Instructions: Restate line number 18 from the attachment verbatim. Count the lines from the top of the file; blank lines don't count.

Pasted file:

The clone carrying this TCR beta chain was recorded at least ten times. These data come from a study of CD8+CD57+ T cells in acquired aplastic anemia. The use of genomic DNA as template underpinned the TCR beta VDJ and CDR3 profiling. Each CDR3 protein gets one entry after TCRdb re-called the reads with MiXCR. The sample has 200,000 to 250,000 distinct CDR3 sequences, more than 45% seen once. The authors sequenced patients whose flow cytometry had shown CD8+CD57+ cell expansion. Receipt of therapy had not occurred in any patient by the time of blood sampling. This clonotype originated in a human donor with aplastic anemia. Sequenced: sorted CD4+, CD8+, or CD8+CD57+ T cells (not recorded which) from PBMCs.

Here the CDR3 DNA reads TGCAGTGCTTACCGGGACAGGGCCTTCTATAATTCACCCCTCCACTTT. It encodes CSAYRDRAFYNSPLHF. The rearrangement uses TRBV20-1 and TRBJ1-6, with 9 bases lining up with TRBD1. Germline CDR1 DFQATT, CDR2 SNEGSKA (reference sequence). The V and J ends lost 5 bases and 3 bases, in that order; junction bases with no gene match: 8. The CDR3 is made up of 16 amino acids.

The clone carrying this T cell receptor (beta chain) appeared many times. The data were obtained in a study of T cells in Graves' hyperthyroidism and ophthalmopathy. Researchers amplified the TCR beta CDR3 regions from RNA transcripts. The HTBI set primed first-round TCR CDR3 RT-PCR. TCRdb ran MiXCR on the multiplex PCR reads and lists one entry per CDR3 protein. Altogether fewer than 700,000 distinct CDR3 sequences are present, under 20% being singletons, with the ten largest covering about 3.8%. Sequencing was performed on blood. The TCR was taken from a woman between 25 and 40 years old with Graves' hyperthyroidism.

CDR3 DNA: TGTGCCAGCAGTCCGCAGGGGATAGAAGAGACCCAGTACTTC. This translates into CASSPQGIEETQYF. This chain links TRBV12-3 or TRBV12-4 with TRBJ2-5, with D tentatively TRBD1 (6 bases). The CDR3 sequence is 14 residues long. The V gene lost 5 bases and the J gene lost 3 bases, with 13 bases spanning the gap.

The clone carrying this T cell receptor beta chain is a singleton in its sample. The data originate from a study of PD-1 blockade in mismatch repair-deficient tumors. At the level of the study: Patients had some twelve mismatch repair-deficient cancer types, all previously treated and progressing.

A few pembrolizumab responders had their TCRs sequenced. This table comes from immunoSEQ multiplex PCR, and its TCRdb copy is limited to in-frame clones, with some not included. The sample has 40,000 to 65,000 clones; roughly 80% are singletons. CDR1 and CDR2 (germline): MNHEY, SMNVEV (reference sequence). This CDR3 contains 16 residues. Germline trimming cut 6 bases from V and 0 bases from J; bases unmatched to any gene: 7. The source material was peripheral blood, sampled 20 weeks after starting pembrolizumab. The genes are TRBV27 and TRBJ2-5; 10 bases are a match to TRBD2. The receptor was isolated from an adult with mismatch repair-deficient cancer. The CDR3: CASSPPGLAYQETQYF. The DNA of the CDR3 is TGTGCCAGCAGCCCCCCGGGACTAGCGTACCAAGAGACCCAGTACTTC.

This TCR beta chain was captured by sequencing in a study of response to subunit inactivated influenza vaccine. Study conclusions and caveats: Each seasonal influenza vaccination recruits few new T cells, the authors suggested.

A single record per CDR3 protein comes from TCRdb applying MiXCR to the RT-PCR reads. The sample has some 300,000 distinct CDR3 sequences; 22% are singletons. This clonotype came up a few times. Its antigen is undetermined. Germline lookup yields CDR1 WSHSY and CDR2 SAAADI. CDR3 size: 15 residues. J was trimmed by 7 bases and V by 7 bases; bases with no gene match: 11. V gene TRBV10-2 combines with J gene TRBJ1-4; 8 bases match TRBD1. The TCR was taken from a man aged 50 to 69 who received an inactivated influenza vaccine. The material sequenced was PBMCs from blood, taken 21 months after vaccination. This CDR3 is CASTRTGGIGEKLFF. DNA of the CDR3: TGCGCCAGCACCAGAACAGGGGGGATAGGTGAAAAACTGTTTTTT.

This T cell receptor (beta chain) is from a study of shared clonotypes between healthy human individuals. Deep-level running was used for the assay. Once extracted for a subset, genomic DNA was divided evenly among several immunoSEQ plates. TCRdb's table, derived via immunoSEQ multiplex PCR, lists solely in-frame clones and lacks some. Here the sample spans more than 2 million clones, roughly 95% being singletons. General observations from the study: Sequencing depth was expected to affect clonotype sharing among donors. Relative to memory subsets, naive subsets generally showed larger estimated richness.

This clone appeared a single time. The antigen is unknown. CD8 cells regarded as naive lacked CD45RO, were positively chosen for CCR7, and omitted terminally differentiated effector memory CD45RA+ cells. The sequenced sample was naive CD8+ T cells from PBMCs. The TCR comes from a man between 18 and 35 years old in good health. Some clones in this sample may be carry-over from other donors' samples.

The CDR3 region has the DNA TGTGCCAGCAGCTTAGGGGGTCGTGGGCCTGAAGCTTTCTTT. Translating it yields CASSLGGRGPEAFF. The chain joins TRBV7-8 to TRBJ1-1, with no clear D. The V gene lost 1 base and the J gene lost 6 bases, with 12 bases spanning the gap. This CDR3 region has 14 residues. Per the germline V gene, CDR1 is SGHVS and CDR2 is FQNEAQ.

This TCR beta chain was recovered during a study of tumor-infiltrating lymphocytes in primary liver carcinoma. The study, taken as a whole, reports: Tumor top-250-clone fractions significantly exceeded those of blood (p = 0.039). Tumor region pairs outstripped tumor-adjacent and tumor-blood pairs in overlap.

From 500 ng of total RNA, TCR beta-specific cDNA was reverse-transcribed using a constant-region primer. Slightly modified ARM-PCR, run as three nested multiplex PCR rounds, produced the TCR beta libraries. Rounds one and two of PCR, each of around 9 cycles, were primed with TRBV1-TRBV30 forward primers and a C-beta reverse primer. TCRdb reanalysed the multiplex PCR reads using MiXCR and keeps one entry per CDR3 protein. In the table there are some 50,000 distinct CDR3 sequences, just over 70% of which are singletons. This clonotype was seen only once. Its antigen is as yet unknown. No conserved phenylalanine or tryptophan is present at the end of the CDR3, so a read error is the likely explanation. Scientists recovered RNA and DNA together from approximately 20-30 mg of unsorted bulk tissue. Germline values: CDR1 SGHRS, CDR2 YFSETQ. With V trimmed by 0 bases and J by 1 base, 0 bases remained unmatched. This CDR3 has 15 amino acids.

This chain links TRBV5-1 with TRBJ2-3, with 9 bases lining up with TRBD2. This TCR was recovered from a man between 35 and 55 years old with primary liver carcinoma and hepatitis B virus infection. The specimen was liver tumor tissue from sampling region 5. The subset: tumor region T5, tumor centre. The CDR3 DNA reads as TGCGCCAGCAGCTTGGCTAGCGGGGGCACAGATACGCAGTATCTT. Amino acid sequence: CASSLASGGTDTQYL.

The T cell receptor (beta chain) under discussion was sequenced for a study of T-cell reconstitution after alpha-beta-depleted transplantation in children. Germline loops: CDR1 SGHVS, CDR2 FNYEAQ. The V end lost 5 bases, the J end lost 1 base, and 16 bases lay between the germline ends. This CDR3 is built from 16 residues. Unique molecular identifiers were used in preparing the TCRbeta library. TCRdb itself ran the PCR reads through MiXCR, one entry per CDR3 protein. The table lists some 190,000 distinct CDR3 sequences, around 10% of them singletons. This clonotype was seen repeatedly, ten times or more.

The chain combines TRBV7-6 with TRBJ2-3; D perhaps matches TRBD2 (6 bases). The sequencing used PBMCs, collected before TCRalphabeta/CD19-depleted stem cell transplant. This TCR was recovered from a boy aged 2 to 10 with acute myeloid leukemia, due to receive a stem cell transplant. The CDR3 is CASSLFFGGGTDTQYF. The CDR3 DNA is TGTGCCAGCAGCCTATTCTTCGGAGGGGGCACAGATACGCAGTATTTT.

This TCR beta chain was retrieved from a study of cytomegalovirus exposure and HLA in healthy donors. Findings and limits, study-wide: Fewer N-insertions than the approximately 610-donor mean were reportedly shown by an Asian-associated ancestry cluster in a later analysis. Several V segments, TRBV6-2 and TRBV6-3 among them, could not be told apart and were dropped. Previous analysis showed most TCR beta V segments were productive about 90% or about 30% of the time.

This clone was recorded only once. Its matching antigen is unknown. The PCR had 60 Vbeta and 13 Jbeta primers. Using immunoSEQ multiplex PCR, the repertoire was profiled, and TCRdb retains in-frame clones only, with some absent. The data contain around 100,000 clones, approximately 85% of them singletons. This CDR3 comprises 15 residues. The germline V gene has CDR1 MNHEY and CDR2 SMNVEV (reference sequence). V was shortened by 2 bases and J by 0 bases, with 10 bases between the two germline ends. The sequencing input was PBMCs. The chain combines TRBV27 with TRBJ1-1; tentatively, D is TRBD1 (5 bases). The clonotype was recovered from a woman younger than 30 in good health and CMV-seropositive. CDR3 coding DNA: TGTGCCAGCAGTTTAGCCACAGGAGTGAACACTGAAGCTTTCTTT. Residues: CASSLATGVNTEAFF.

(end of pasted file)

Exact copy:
This clone was recorded only once. Its matching antigen is unknown. The PCR had 60 Vbeta and 13 Jbeta primers. Using immunoSEQ multiplex PCR, the repertoire was profiled, and TCRdb retains in-frame clones only, with some absent. The data contain around 100,000 clones, approximately 85% of them singletons. This CDR3 comprises 15 residues. The germline V gene has CDR1 MNHEY and CDR2 SMNVEV (reference sequence). V was shortened by 2 bases and J by 0 bases, with 10 bases between the two germline ends. The sequencing input was PBMCs. The chain combines TRBV27 with TRBJ1-1; tentatively, D is TRBD1 (5 bases). The clonotype was recovered from a woman younger than 30 in good health and CMV-seropositive. CDR3 coding DNA: TGTGCCAGCAGTTTAGCCACAGGAGTGAACACTGAAGCTTTCTTT. Residues: CASSLATGVNTEAFF.